Stanton, Anthony, Train and Garrison.

February 3, 1868


Female Activists express frustration with no suffrage for women. Elizabeth Cady Stanton and Susan B. Anthony assert that, although overlooked, women are very intelligent and more than competent enough to vote.


Stanton, Anthony, Train and Garrison. We have "The Revolution," a paper just started by those "tell-tale women," Elizabeth Cady Stanton and Susan B. Anthony, in New York, to advocate woman's rights. It is as gossipy and scandalous as two such women, aided by a woman in men's clothes, named Parker Pillsbury, can make it. Its first page commences with a rich letter from Garrison, in which Train, now away in England, kicking at the lion with a "misery" in his " chist," is denounced in the sharpest manner. So Train finds he has "an enemy" of no mean grade in his "rear." Garrison addresses his letter to "Dear Miss Anthony"; and commences with the cool expression of his regret that the two chaste ladies "should have taken such leave of good sense" and "self-respect as to be travelling companions and associate lecturers with that crack-brained harlequin and semi-lunatic George Francis Train!" Pretty good, by way of an introduction to the following:"The nomination of this ranting egotist and low blackguard for the Presidency by your audiences shows that he is regarded by those who listen to him as on a par with the poor demented Mellen and 'Daniel Pratt, the Great American Traveller.' The colored people and their advocates have not a more abusive assailant than this same Train, especially when he has an Irish audience before him, to whom he delights to ring the changes upon the 'nigger,' 'nigger,' 'nigger,' ad nauseam. He is as destitute of principle as he is of sense, and is fast gravitating toward a lunatic asylum. He may be of use in drawing an audience; but so would a kangaroo, a gorilla, or a hippopotamus." Garrison berates these gentle ladies for this Train rage of theirs, and for seeming to look to the Democratic rather than the Republican party; all which he denounces as "infatuation!" Very cool for a man who has been all his life infatuated! But no man ever got the better of a woman. Even the Devil fared badly on going to see "Tom Walker" by meeting Tom's wife; for on the next morning much wool was found lying about loosely. The ladies reply with that cat-like felicity, gently purring as they handle their victim! "We had never expected," say they, "to "be one of the victims to be seized by Mr. "Garrison's metaphysical tweezers, and "held up midway between earth and heaven, a spectacle to men and angels." But they take him in turn in physical tweezers. They defend their impartial position between parties, saying they go with them as far as they go with woman's rights-just as Mr. Garrison did in former times as to slavery. They say " placid conservatism still wonders at the wild things they (Garrison and his motley followers) have done in every part of the country-Mr. Garrison himself burning the Federal Constitution on the 4th of July." Pretty good! But here are two very nice paragraphs:"When a gentleman, whom we meet in good society, of wealth and position, of spotless moral character, of genius and rare gifts, [the divine Train,] is denounced as a 'kangaroo,' a 'gorilla,' a 'hippopotamus,' a 'low blackguard,' a 'ranting egotist,' a 'crack-brained harlequin,' and 'semi-lunatic,' the accuser covers too much ground for a reply. "We have not been looking to the 'Great Adversary to espouse our cause,' [the Devil,] but if he has come to us in the pleasant guise of Mr. Train, we admit him a most efficient worker. We recall with gratitude his ancient service in Eden in revealing to Eve the situation; for had man been first to eat the forbidden fruit, judging from his record, he would have kept his knowledge to himself, and women would have been none the wiser. It is a remarkable fact that all history, both sacred and profane, alike show that whenever woman has been in great straits, deserted by all human powers, some good devil has stood at her elbow." . This is capital. Irony, sarcasm, wit, all done up in a single bouquet! Calmly informing Mr. Garrison that the time bad arrived for men to pass from the abolitionist to the statesman, the ladies say that "Every thinking man to-day sees the necessity of education at the polls. It is a danger one need but state to be perceived, that to trust the lowest stratum of manhood to legislate on the political, moral, and social interests of the nation is suicidal to our free institutions." A fair hit! But a little marred by the added remark that the "lowest stratum" would not be dangerous if women were allowed to vote! (We suppose white and black.) Finally, gently informing Garrison that slavery is abolished and the play ended, the audience gone, and the lights extinguished, the ladies thus gracefully bury him! In respect even to the debris of negro agitation, Mr. Garrison is as dead as the 'royal Dane.' We suspect he thinks so himself; for we have not heard of him for years at any of those antislavery convocations where he used to forge thunderbolts and gather laurels. He should be content to remain in his sepulchre, and not 'revisit the glimpses of the moon,' and by diatribes like the above endeavor to frighten live people from their appropriate sphere. "'Rest! rest, perturbed spirit."" Train may go on kicking the sick lion, the women will take care of Garrison.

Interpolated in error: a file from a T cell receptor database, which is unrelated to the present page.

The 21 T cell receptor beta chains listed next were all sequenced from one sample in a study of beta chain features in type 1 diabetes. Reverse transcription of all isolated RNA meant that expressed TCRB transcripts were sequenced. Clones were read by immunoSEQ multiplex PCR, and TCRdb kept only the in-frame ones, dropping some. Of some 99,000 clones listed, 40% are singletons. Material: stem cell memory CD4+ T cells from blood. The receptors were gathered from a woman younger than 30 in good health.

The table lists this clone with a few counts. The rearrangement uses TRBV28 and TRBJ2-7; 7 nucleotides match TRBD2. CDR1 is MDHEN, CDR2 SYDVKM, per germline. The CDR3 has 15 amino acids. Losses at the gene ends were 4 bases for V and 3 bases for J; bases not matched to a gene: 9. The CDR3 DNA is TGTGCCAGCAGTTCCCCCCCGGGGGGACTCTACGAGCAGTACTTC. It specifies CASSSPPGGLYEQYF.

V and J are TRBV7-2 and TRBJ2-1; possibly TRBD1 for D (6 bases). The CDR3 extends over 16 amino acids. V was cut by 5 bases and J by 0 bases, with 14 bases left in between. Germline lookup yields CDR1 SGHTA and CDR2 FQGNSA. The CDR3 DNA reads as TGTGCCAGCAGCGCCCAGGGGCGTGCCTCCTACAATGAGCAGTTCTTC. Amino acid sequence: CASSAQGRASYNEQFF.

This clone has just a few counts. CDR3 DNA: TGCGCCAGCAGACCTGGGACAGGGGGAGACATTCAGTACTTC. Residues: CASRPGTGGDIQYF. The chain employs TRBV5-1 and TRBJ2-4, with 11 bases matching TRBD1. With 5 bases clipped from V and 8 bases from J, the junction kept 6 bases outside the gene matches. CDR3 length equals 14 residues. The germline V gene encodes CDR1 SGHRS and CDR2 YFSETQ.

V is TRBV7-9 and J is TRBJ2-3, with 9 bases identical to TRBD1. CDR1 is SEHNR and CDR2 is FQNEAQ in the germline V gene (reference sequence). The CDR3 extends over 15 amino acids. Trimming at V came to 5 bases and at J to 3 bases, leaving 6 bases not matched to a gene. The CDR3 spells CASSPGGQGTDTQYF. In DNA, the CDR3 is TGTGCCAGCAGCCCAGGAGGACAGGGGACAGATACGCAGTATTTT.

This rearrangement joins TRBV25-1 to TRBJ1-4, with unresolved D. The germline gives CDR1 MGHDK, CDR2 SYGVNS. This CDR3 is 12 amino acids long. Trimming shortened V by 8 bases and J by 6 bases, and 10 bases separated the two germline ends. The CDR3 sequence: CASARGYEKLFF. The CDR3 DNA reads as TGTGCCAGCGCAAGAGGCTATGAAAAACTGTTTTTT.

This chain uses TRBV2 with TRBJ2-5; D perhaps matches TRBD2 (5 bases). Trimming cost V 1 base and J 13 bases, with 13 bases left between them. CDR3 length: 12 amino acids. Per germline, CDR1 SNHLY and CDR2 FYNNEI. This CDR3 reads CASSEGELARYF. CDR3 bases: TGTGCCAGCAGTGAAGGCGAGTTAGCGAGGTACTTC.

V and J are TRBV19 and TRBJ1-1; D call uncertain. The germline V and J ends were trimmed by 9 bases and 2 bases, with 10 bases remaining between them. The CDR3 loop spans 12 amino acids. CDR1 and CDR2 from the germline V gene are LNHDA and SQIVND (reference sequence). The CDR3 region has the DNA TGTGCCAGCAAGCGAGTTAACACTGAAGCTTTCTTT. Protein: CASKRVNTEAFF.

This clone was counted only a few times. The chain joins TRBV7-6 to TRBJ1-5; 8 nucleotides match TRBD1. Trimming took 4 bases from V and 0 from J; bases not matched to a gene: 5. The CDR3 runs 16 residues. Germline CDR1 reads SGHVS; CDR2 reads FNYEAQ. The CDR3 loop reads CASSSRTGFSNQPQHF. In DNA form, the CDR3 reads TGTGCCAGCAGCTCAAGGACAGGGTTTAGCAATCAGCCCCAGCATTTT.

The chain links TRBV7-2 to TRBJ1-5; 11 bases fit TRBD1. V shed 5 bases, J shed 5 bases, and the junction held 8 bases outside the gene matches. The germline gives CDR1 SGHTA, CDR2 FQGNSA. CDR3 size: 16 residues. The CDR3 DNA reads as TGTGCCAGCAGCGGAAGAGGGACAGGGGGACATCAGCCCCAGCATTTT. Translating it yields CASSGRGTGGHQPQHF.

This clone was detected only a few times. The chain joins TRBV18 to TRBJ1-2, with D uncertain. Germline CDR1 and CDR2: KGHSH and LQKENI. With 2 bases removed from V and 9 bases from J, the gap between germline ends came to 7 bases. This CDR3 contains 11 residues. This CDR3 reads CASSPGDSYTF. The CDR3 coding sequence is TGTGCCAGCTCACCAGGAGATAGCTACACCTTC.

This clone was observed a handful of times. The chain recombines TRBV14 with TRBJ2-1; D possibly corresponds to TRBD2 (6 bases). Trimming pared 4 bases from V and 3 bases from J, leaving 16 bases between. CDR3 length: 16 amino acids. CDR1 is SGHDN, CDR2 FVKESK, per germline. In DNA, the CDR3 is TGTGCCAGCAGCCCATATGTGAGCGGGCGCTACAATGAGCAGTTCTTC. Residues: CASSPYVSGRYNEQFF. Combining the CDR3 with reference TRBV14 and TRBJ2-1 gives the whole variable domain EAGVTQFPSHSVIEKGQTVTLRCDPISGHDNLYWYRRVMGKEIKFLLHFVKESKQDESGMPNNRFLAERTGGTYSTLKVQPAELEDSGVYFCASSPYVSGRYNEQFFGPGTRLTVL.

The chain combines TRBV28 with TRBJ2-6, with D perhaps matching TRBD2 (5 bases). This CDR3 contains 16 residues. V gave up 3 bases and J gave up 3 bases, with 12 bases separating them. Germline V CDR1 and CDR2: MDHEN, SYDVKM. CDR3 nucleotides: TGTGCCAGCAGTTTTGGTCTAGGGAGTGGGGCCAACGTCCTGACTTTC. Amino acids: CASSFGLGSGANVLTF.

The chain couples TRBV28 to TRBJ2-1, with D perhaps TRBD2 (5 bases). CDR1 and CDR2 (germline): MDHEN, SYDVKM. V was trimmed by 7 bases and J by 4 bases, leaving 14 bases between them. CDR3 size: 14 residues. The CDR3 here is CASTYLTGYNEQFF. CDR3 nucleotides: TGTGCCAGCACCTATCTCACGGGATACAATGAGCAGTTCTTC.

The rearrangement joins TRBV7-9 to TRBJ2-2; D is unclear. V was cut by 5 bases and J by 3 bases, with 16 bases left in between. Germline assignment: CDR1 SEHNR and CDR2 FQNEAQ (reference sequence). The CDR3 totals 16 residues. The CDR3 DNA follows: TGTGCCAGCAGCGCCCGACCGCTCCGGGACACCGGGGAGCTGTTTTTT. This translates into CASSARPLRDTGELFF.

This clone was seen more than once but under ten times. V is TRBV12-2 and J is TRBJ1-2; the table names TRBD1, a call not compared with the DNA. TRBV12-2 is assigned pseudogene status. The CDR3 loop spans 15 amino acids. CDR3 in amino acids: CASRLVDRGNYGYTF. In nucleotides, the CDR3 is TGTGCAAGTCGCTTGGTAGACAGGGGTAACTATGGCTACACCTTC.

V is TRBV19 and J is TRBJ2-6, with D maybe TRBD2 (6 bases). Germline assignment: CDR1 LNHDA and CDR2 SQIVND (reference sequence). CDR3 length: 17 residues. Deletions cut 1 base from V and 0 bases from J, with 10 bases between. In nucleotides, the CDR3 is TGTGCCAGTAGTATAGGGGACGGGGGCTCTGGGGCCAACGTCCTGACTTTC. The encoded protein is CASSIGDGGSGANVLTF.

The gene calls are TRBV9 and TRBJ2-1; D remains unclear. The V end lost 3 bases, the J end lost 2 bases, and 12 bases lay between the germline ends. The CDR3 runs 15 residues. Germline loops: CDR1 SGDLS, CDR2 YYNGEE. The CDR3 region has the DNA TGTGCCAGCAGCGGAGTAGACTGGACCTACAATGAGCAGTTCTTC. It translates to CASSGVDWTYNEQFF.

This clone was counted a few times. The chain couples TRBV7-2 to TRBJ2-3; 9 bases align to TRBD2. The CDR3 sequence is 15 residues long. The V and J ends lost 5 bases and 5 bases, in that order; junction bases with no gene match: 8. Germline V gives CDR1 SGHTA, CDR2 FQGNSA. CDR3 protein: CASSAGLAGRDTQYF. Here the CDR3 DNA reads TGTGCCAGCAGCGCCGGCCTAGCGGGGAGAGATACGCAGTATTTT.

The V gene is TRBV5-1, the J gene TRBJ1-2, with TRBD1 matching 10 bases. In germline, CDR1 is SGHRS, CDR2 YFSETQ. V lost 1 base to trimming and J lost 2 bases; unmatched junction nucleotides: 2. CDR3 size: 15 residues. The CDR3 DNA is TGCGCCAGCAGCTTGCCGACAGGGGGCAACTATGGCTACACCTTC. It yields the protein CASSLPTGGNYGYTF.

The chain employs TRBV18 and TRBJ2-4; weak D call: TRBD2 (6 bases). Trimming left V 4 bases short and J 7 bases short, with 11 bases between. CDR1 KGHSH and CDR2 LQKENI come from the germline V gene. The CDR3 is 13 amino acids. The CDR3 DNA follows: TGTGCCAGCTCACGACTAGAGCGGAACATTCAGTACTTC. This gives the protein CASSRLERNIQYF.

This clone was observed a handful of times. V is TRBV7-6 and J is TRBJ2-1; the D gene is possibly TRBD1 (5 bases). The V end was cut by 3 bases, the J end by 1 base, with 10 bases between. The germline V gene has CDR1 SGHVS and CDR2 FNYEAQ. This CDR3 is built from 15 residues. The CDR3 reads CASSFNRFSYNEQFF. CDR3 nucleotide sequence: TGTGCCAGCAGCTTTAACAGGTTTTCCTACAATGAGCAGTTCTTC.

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Mallory Haskins


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“Stanton, Anthony, Train and Garrison.,” Reconstructing Virginia, accessed December 6, 2022,